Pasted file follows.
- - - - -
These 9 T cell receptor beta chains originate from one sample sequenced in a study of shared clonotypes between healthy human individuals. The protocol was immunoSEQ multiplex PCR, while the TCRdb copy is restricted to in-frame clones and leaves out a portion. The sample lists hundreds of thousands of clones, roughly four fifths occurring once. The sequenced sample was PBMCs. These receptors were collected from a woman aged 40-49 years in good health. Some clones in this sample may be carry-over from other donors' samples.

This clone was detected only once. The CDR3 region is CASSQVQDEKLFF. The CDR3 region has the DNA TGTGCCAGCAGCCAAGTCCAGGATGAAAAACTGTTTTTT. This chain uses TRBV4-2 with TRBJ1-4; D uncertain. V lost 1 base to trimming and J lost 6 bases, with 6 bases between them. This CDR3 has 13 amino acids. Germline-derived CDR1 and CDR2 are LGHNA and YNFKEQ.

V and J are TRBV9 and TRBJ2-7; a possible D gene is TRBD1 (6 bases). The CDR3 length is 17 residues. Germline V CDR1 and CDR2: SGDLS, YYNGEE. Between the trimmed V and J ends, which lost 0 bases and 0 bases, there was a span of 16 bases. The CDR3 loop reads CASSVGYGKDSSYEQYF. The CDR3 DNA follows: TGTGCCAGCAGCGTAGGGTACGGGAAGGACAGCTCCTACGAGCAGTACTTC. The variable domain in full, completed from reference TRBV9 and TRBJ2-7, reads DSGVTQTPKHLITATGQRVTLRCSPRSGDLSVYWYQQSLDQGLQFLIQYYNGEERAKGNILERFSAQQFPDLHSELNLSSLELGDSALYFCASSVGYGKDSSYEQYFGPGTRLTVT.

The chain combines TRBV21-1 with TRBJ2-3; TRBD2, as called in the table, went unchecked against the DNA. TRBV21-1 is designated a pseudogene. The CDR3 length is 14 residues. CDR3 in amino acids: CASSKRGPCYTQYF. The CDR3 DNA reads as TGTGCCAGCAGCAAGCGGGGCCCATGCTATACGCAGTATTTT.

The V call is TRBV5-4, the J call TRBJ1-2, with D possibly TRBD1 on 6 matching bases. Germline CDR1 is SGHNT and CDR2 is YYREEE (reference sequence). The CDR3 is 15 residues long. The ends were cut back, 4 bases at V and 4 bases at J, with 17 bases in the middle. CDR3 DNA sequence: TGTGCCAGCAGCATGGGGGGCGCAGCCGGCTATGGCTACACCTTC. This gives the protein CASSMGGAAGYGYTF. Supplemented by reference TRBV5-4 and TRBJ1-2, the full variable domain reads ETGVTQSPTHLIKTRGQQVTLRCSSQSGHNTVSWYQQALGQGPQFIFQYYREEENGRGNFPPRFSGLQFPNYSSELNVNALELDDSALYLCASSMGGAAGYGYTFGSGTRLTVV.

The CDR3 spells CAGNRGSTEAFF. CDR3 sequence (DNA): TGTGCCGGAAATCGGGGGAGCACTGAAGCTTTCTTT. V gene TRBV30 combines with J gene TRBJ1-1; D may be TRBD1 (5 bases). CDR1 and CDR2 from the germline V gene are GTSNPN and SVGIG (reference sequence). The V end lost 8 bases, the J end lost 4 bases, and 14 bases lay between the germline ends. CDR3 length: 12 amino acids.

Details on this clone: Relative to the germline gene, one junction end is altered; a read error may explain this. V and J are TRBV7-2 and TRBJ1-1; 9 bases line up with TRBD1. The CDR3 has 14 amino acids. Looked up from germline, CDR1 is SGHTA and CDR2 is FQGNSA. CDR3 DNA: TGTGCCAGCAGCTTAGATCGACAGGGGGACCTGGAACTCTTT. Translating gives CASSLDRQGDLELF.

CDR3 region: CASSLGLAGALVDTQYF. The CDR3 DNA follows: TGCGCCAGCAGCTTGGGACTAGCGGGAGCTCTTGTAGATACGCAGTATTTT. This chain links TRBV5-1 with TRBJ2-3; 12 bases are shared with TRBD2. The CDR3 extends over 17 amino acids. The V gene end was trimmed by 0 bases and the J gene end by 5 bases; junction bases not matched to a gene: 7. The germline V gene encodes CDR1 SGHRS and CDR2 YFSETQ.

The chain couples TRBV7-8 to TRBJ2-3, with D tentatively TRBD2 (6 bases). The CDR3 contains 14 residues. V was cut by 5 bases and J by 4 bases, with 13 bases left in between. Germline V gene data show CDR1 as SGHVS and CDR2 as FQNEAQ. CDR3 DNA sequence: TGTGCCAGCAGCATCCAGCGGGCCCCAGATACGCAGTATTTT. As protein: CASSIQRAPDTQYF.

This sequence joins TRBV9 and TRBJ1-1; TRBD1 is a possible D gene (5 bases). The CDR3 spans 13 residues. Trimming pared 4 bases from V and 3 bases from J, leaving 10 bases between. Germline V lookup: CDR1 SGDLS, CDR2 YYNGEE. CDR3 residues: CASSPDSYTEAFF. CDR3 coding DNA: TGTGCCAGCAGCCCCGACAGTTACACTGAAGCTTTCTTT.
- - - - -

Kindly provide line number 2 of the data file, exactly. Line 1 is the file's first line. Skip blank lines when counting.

This clone was detected only once. The CDR3 region is CASSQVQDEKLFF. The CDR3 region has the DNA TGTGCCAGCAGCCAAGTCCAGGATGAAAAACTGTTTTTT. This chain uses TRBV4-2 with TRBJ1-4; D uncertain. V lost 1 base to trimming and J lost 6 bases, with 6 bases between them. This CDR3 has 13 amino acids. Germline-derived CDR1 and CDR2 are LGHNA and YNFKEQ.